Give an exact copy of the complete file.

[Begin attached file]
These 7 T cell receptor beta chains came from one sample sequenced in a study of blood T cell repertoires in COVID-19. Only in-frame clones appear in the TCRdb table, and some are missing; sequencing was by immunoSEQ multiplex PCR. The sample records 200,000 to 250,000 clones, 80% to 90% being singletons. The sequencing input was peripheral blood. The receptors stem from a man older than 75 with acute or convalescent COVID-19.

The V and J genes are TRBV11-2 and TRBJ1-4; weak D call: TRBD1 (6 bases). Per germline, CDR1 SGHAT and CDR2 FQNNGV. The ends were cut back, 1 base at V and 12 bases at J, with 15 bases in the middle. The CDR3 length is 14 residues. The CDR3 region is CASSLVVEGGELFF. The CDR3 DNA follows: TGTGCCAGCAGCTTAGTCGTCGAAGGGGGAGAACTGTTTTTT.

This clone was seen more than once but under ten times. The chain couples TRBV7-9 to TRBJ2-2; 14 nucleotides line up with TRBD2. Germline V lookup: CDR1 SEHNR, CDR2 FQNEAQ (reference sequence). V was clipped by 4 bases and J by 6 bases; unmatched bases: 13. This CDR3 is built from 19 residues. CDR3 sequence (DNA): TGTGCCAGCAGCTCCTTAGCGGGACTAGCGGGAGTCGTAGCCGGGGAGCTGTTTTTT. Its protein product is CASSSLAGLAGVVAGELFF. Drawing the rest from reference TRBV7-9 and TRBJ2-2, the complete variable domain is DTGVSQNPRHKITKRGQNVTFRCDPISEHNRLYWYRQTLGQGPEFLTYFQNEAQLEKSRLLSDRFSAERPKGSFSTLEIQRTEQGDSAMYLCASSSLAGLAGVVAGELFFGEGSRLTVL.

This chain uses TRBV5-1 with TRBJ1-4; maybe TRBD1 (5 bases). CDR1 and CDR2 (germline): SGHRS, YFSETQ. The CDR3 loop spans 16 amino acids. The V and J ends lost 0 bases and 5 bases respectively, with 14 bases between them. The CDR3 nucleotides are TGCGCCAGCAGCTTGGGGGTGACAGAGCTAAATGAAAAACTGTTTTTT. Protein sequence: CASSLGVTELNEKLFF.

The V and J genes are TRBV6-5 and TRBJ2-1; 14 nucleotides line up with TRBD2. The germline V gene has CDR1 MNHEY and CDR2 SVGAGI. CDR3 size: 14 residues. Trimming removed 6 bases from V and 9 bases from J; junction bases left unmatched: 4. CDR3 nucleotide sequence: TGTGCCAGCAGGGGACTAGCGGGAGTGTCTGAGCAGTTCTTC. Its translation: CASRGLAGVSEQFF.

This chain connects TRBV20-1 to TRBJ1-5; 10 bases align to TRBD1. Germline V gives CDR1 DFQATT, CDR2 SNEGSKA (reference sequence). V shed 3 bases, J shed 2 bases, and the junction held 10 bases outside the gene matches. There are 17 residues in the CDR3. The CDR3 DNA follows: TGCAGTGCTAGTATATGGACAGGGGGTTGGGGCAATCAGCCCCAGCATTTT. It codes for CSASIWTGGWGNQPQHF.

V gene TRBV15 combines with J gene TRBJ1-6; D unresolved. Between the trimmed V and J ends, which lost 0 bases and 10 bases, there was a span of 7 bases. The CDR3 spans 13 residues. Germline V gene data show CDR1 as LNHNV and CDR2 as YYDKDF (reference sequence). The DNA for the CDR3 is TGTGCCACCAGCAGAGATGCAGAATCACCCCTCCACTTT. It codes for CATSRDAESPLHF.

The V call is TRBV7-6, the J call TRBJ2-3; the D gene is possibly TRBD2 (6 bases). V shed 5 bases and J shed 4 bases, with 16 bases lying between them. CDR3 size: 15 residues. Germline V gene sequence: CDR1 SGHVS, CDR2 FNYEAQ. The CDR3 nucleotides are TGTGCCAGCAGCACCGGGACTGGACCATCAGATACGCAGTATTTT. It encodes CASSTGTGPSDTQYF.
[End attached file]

These 7 T cell receptor beta chains came from one sample sequenced in a study of blood T cell repertoires in COVID-19. Only in-frame clones appear in the TCRdb table, and some are missing; sequencing was by immunoSEQ multiplex PCR. The sample records 200,000 to 250,000 clones, 80% to 90% being singletons. The sequencing input was peripheral blood. The receptors stem from a man older than 75 with acute or convalescent COVID-19.

The V and J genes are TRBV11-2 and TRBJ1-4; weak D call: TRBD1 (6 bases). Per germline, CDR1 SGHAT and CDR2 FQNNGV. The ends were cut back, 1 base at V and 12 bases at J, with 15 bases in the middle. The CDR3 length is 14 residues. The CDR3 region is CASSLVVEGGELFF. The CDR3 DNA follows: TGTGCCAGCAGCTTAGTCGTCGAAGGGGGAGAACTGTTTTTT.

This clone was seen more than once but under ten times. The chain couples TRBV7-9 to TRBJ2-2; 14 nucleotides line up with TRBD2. Germline V lookup: CDR1 SEHNR, CDR2 FQNEAQ (reference sequence). V was clipped by 4 bases and J by 6 bases; unmatched bases: 13. This CDR3 is built from 19 residues. CDR3 sequence (DNA): TGTGCCAGCAGCTCCTTAGCGGGACTAGCGGGAGTCGTAGCCGGGGAGCTGTTTTTT. Its protein product is CASSSLAGLAGVVAGELFF. Drawing the rest from reference TRBV7-9 and TRBJ2-2, the complete variable domain is DTGVSQNPRHKITKRGQNVTFRCDPISEHNRLYWYRQTLGQGPEFLTYFQNEAQLEKSRLLSDRFSAERPKGSFSTLEIQRTEQGDSAMYLCASSSLAGLAGVVAGELFFGEGSRLTVL.

This chain uses TRBV5-1 with TRBJ1-4; maybe TRBD1 (5 bases). CDR1 and CDR2 (germline): SGHRS, YFSETQ. The CDR3 loop spans 16 amino acids. The V and J ends lost 0 bases and 5 bases respectively, with 14 bases between them. The CDR3 nucleotides are TGCGCCAGCAGCTTGGGGGTGACAGAGCTAAATGAAAAACTGTTTTTT. Protein sequence: CASSLGVTELNEKLFF.

The V and J genes are TRBV6-5 and TRBJ2-1; 14 nucleotides line up with TRBD2. The germline V gene has CDR1 MNHEY and CDR2 SVGAGI. CDR3 size: 14 residues. Trimming removed 6 bases from V and 9 bases from J; junction bases left unmatched: 4. CDR3 nucleotide sequence: TGTGCCAGCAGGGGACTAGCGGGAGTGTCTGAGCAGTTCTTC. Its translation: CASRGLAGVSEQFF.

This chain connects TRBV20-1 to TRBJ1-5; 10 bases align to TRBD1. Germline V gives CDR1 DFQATT, CDR2 SNEGSKA (reference sequence). V shed 3 bases, J shed 2 bases, and the junction held 10 bases outside the gene matches. There are 17 residues in the CDR3. The CDR3 DNA follows: TGCAGTGCTAGTATATGGACAGGGGGTTGGGGCAATCAGCCCCAGCATTTT. It codes for CSASIWTGGWGNQPQHF.

V gene TRBV15 combines with J gene TRBJ1-6; D unresolved. Between the trimmed V and J ends, which lost 0 bases and 10 bases, there was a span of 7 bases. The CDR3 spans 13 residues. Germline V gene data show CDR1 as LNHNV and CDR2 as YYDKDF (reference sequence). The DNA for the CDR3 is TGTGCCACCAGCAGAGATGCAGAATCACCCCTCCACTTT. It codes for CATSRDAESPLHF.

The V call is TRBV7-6, the J call TRBJ2-3; the D gene is possibly TRBD2 (6 bases). V shed 5 bases and J shed 4 bases, with 16 bases lying between them. CDR3 size: 15 residues. Germline V gene sequence: CDR1 SGHVS, CDR2 FNYEAQ. The CDR3 nucleotides are TGTGCCAGCAGCACCGGGACTGGACCATCAGATACGCAGTATTTT. It encodes CASSTGTGPSDTQYF.